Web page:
McGruff the Crime Dog: Origin Story
"Take a bite out of crime". These words were made famous when McGruff the crime dog came onto the scene in 1980. Most of us are aware of McGruff which is a testament to the incredibly successful advertising campaign he's had over the past 37 years. But who is McGruff and how did he come to be? Let's find out!
The History of McGruff the Crime Dog
The history of this famous pooch traces back to the late 1970's. In 1978, The Advertising Council took on a mission that would help the nation learn to fight crime. They assigned the task to the high profile ad agency, Dancer Fitzgerald Sample, who volunteered their time and creative abilities.
After several focus groups had been conducted it was determined that a campaign was needed to "emphasize that individual actions can reduce crime" and "offer easily accessible opportunities for people to participate."
Jack Keil, the executive vice president and creative director of Dancer Fitzgerald Sample came up with the idea of an animal mascot similar to Smokey The Bear. After coming up with the slogan—"Take a bite out of crime"—he decided the mascot should be a dog. His first version was "a Snoopy look-alike wearing a Keystone Cop hat." But, his creative team didn't think the dog would be taken seriously.
The creative teams were give a day to come up with a new concept. Rejected proposals included a bulldog version of J. Edgar Hoover, a golden retriever, an "aggressive-looking deputy dog", and a "mongrel who became a wonder dog". The proposal Keil ultimately went with, which would go on to become McGruff, was a talking dog in a raincoat produced by Sherry Nemmers and Ray Krivascy who "was tired...he had seen the world, and he had epitomized all the detectives we had seen from Raymond Chabdler to Dasheill Hammet and even Columbo."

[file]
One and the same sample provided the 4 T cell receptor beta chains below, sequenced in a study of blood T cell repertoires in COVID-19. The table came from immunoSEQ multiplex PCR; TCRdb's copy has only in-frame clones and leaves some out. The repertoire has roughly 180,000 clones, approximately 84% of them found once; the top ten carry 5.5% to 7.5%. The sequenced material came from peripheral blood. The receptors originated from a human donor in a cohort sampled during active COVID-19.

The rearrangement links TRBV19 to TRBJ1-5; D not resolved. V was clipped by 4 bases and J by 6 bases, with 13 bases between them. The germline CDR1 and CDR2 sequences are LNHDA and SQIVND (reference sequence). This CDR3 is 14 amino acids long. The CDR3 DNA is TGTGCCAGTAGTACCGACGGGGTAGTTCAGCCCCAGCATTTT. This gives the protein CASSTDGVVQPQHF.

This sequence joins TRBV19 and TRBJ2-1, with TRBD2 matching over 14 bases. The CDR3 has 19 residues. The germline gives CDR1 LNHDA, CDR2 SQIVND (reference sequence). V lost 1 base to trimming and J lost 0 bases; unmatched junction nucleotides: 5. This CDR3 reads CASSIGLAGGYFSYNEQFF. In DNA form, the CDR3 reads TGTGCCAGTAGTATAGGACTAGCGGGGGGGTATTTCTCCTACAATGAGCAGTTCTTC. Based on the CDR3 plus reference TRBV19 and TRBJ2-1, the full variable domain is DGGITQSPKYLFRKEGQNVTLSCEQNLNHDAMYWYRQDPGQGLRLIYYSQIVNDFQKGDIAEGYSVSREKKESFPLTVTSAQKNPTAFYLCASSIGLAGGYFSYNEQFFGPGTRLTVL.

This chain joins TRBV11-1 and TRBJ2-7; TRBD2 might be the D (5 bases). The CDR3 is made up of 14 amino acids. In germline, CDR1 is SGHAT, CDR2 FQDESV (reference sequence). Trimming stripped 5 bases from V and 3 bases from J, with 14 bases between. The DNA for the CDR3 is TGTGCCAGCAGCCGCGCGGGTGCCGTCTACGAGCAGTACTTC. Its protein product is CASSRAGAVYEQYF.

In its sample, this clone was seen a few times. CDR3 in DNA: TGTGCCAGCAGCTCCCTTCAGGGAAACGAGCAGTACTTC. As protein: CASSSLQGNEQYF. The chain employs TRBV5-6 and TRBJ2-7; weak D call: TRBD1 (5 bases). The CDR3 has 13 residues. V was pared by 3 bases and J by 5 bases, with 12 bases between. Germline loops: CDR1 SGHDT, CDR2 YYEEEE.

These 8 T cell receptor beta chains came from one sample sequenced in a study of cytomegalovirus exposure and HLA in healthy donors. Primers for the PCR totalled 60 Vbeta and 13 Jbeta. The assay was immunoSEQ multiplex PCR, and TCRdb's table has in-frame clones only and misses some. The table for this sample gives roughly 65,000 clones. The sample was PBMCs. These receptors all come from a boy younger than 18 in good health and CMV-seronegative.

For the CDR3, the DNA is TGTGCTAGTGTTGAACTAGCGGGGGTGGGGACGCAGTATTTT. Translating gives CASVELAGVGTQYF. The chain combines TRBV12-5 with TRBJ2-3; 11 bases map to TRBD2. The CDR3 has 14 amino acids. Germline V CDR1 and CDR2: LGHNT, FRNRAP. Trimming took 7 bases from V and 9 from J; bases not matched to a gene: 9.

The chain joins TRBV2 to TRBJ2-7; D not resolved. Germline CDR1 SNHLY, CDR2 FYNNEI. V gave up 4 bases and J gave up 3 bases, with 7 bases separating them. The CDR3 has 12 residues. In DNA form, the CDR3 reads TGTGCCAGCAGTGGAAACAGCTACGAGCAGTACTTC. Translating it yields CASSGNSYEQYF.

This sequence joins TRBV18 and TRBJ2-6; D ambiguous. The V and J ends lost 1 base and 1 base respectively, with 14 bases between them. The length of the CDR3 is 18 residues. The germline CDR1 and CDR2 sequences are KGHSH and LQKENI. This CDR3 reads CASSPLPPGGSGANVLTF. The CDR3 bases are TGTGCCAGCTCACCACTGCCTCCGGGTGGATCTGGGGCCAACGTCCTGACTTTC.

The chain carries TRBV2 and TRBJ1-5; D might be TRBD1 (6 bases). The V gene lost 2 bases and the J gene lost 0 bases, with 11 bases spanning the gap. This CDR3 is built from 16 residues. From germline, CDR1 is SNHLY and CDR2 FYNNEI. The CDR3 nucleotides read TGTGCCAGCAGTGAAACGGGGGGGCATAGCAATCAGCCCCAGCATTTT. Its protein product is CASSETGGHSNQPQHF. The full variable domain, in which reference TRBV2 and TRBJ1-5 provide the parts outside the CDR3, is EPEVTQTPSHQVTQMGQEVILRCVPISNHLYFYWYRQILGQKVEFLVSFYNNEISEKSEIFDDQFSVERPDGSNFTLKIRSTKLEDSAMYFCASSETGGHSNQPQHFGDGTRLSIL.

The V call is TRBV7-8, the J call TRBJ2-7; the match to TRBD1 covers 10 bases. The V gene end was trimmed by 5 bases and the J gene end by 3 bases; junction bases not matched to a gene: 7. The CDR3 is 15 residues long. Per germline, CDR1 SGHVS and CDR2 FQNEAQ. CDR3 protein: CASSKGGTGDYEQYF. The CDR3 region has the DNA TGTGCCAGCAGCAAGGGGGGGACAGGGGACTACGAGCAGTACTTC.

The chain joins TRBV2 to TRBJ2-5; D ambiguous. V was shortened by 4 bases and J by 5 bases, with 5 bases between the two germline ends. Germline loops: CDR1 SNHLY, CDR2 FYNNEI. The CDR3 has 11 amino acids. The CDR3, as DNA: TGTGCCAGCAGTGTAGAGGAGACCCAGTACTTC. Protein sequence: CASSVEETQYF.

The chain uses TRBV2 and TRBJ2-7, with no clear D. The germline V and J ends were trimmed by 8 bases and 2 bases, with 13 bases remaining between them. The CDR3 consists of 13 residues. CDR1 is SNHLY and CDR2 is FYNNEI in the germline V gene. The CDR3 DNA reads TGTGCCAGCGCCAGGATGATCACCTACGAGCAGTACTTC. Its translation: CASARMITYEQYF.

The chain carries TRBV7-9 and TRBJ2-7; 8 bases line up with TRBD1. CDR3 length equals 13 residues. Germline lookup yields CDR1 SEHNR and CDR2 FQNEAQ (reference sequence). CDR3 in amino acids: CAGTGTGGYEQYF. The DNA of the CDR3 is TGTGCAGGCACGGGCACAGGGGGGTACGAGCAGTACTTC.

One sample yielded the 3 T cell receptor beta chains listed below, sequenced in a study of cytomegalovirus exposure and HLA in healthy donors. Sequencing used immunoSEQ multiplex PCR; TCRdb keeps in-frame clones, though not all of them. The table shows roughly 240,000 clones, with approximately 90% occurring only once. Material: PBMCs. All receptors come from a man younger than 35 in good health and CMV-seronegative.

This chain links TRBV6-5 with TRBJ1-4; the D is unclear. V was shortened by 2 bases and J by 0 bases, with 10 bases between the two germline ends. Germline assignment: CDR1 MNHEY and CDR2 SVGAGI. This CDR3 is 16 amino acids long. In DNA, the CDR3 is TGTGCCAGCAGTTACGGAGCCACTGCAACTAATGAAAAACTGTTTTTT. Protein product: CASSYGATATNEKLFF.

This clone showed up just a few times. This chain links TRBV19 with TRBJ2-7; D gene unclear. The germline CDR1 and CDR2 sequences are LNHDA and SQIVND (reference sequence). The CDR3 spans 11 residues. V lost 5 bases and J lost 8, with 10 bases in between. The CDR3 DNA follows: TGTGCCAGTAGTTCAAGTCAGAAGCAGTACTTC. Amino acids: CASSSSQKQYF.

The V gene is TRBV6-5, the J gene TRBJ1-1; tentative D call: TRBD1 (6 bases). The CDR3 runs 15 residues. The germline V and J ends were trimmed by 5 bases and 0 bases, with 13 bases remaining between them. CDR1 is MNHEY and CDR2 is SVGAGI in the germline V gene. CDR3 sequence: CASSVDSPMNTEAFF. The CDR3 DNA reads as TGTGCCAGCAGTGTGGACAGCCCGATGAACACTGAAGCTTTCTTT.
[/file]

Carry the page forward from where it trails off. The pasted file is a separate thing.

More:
McGruff Through the Years
McGruff continues to educate the public to this day. He has made thousands of appearances at community and school events and on radio and television. His messages have changed from urging personal, family, and home security to more broadly based crime prevention concerns. In the 1980's he encouraged people to join Neighborhood Watch and clean up streets and parks so they’d be less inviting for criminals. In the 1990's, the Campaign addressed the effects of gun-related violence on children. Current issues include volunteering, bullying, Internet safety, and identity theft. And McGruff will soon tackle cyberbullying and telemarketing fraud against seniors.
Tips From McGruff
- To lock doors, leave the lights on when away from home, and let neighbors know when you go on vacation
- Do things that build a sense of neighborhood and create communities that don't produce crime and where people look out for each other and kids feel safe
- Get involved, to join Neighborhood Watch, and to clean up streets and parks
- For children and teens to protect themselves from substance abuse, bullies, and gang violence